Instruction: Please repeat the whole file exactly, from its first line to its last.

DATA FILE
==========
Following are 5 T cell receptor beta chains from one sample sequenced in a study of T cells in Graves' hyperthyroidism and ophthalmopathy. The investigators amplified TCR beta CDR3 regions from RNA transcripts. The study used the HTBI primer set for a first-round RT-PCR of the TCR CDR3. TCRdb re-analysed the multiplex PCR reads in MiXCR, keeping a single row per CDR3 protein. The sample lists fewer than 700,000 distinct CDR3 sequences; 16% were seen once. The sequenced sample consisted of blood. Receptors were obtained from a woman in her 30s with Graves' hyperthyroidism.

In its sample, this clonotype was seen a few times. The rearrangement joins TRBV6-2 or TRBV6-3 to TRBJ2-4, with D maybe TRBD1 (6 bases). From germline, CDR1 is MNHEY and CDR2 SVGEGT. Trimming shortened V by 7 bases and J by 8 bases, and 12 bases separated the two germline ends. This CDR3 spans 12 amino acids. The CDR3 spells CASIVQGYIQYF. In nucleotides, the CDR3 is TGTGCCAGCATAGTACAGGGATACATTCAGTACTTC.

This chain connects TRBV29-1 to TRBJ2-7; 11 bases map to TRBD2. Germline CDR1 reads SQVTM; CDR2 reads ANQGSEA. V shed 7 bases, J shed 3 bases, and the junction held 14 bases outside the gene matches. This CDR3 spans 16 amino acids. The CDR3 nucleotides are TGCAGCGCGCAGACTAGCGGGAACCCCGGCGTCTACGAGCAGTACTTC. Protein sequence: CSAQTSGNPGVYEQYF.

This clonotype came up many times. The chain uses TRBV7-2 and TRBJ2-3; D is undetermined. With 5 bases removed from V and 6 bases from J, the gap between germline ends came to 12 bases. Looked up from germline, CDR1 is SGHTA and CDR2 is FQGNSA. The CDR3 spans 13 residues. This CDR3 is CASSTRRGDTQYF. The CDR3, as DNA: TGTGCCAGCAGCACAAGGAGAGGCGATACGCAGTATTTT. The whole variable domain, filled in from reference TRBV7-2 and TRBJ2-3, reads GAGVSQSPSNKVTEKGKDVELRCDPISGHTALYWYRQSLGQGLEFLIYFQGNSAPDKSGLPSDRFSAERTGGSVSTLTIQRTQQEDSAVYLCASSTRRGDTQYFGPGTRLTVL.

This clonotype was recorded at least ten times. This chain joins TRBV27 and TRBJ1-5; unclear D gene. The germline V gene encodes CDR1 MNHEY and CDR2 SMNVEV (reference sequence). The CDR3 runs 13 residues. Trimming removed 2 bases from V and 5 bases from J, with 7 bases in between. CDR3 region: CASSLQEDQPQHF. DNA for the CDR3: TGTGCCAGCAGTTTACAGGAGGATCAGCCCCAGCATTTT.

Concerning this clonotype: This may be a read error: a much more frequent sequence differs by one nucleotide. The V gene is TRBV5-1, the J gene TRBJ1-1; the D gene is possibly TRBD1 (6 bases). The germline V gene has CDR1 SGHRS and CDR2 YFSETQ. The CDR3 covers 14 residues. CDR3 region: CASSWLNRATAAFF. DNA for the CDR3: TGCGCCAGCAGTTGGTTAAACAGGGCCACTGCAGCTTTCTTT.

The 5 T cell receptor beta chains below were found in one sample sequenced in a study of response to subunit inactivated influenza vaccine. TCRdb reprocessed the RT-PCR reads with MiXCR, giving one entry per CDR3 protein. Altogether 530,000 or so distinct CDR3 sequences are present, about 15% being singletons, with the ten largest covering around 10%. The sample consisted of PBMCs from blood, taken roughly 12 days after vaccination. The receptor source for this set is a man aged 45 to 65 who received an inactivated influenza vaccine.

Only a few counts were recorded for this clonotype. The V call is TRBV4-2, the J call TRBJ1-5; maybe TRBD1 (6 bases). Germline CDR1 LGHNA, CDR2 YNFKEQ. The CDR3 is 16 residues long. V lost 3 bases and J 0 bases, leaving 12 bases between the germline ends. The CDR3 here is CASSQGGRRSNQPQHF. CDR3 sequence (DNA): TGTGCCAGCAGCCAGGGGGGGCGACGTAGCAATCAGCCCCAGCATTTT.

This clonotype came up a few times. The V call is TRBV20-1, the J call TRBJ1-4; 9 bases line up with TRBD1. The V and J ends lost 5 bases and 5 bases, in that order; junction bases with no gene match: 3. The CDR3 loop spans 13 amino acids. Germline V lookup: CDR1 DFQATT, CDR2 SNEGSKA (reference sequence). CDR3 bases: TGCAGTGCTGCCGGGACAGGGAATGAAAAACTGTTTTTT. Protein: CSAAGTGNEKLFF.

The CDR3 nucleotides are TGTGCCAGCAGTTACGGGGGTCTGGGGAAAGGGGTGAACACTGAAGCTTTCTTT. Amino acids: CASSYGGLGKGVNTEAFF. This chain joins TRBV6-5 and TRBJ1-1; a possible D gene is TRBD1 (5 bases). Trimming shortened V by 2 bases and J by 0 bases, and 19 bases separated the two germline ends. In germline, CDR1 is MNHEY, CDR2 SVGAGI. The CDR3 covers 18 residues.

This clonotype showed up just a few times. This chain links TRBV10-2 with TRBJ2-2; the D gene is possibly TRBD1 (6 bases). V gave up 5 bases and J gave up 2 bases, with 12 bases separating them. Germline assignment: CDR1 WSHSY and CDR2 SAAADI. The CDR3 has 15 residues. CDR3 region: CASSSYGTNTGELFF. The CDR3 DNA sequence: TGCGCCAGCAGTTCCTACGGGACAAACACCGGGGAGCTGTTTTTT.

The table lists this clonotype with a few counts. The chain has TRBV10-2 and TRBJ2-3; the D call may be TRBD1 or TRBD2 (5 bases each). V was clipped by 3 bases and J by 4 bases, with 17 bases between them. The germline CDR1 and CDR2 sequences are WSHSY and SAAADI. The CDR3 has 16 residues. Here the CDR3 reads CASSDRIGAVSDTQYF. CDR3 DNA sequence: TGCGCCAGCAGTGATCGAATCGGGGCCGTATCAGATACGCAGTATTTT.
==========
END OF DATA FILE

Following are 5 T cell receptor beta chains from one sample sequenced in a study of T cells in Graves' hyperthyroidism and ophthalmopathy. The investigators amplified TCR beta CDR3 regions from RNA transcripts. The study used the HTBI primer set for a first-round RT-PCR of the TCR CDR3. TCRdb re-analysed the multiplex PCR reads in MiXCR, keeping a single row per CDR3 protein. The sample lists fewer than 700,000 distinct CDR3 sequences; 16% were seen once. The sequenced sample consisted of blood. Receptors were obtained from a woman in her 30s with Graves' hyperthyroidism.

In its sample, this clonotype was seen a few times. The rearrangement joins TRBV6-2 or TRBV6-3 to TRBJ2-4, with D maybe TRBD1 (6 bases). From germline, CDR1 is MNHEY and CDR2 SVGEGT. Trimming shortened V by 7 bases and J by 8 bases, and 12 bases separated the two germline ends. This CDR3 spans 12 amino acids. The CDR3 spells CASIVQGYIQYF. In nucleotides, the CDR3 is TGTGCCAGCATAGTACAGGGATACATTCAGTACTTC.

This chain connects TRBV29-1 to TRBJ2-7; 11 bases map to TRBD2. Germline CDR1 reads SQVTM; CDR2 reads ANQGSEA. V shed 7 bases, J shed 3 bases, and the junction held 14 bases outside the gene matches. This CDR3 spans 16 amino acids. The CDR3 nucleotides are TGCAGCGCGCAGACTAGCGGGAACCCCGGCGTCTACGAGCAGTACTTC. Protein sequence: CSAQTSGNPGVYEQYF.

This clonotype came up many times. The chain uses TRBV7-2 and TRBJ2-3; D is undetermined. With 5 bases removed from V and 6 bases from J, the gap between germline ends came to 12 bases. Looked up from germline, CDR1 is SGHTA and CDR2 is FQGNSA. The CDR3 spans 13 residues. This CDR3 is CASSTRRGDTQYF. The CDR3, as DNA: TGTGCCAGCAGCACAAGGAGAGGCGATACGCAGTATTTT. The whole variable domain, filled in from reference TRBV7-2 and TRBJ2-3, reads GAGVSQSPSNKVTEKGKDVELRCDPISGHTALYWYRQSLGQGLEFLIYFQGNSAPDKSGLPSDRFSAERTGGSVSTLTIQRTQQEDSAVYLCASSTRRGDTQYFGPGTRLTVL.

This clonotype was recorded at least ten times. This chain joins TRBV27 and TRBJ1-5; unclear D gene. The germline V gene encodes CDR1 MNHEY and CDR2 SMNVEV (reference sequence). The CDR3 runs 13 residues. Trimming removed 2 bases from V and 5 bases from J, with 7 bases in between. CDR3 region: CASSLQEDQPQHF. DNA for the CDR3: TGTGCCAGCAGTTTACAGGAGGATCAGCCCCAGCATTTT.

Concerning this clonotype: This may be a read error: a much more frequent sequence differs by one nucleotide. The V gene is TRBV5-1, the J gene TRBJ1-1; the D gene is possibly TRBD1 (6 bases). The germline V gene has CDR1 SGHRS and CDR2 YFSETQ. The CDR3 covers 14 residues. CDR3 region: CASSWLNRATAAFF. DNA for the CDR3: TGCGCCAGCAGTTGGTTAAACAGGGCCACTGCAGCTTTCTTT.

The 5 T cell receptor beta chains below were found in one sample sequenced in a study of response to subunit inactivated influenza vaccine. TCRdb reprocessed the RT-PCR reads with MiXCR, giving one entry per CDR3 protein. Altogether 530,000 or so distinct CDR3 sequences are present, about 15% being singletons, with the ten largest covering around 10%. The sample consisted of PBMCs from blood, taken roughly 12 days after vaccination. The receptor source for this set is a man aged 45 to 65 who received an inactivated influenza vaccine.

Only a few counts were recorded for this clonotype. The V call is TRBV4-2, the J call TRBJ1-5; maybe TRBD1 (6 bases). Germline CDR1 LGHNA, CDR2 YNFKEQ. The CDR3 is 16 residues long. V lost 3 bases and J 0 bases, leaving 12 bases between the germline ends. The CDR3 here is CASSQGGRRSNQPQHF. CDR3 sequence (DNA): TGTGCCAGCAGCCAGGGGGGGCGACGTAGCAATCAGCCCCAGCATTTT.

This clonotype came up a few times. The V call is TRBV20-1, the J call TRBJ1-4; 9 bases line up with TRBD1. The V and J ends lost 5 bases and 5 bases, in that order; junction bases with no gene match: 3. The CDR3 loop spans 13 amino acids. Germline V lookup: CDR1 DFQATT, CDR2 SNEGSKA (reference sequence). CDR3 bases: TGCAGTGCTGCCGGGACAGGGAATGAAAAACTGTTTTTT. Protein: CSAAGTGNEKLFF.

The CDR3 nucleotides are TGTGCCAGCAGTTACGGGGGTCTGGGGAAAGGGGTGAACACTGAAGCTTTCTTT. Amino acids: CASSYGGLGKGVNTEAFF. This chain joins TRBV6-5 and TRBJ1-1; a possible D gene is TRBD1 (5 bases). Trimming shortened V by 2 bases and J by 0 bases, and 19 bases separated the two germline ends. In germline, CDR1 is MNHEY, CDR2 SVGAGI. The CDR3 covers 18 residues.

This clonotype showed up just a few times. This chain links TRBV10-2 with TRBJ2-2; the D gene is possibly TRBD1 (6 bases). V gave up 5 bases and J gave up 2 bases, with 12 bases separating them. Germline assignment: CDR1 WSHSY and CDR2 SAAADI. The CDR3 has 15 residues. CDR3 region: CASSSYGTNTGELFF. The CDR3 DNA sequence: TGCGCCAGCAGTTCCTACGGGACAAACACCGGGGAGCTGTTTTTT.

The table lists this clonotype with a few counts. The chain has TRBV10-2 and TRBJ2-3; the D call may be TRBD1 or TRBD2 (5 bases each). V was clipped by 3 bases and J by 4 bases, with 17 bases between them. The germline CDR1 and CDR2 sequences are WSHSY and SAAADI. The CDR3 has 16 residues. Here the CDR3 reads CASSDRIGAVSDTQYF. CDR3 DNA sequence: TGCGCCAGCAGTGATCGAATCGGGGCCGTATCAGATACGCAGTATTTT.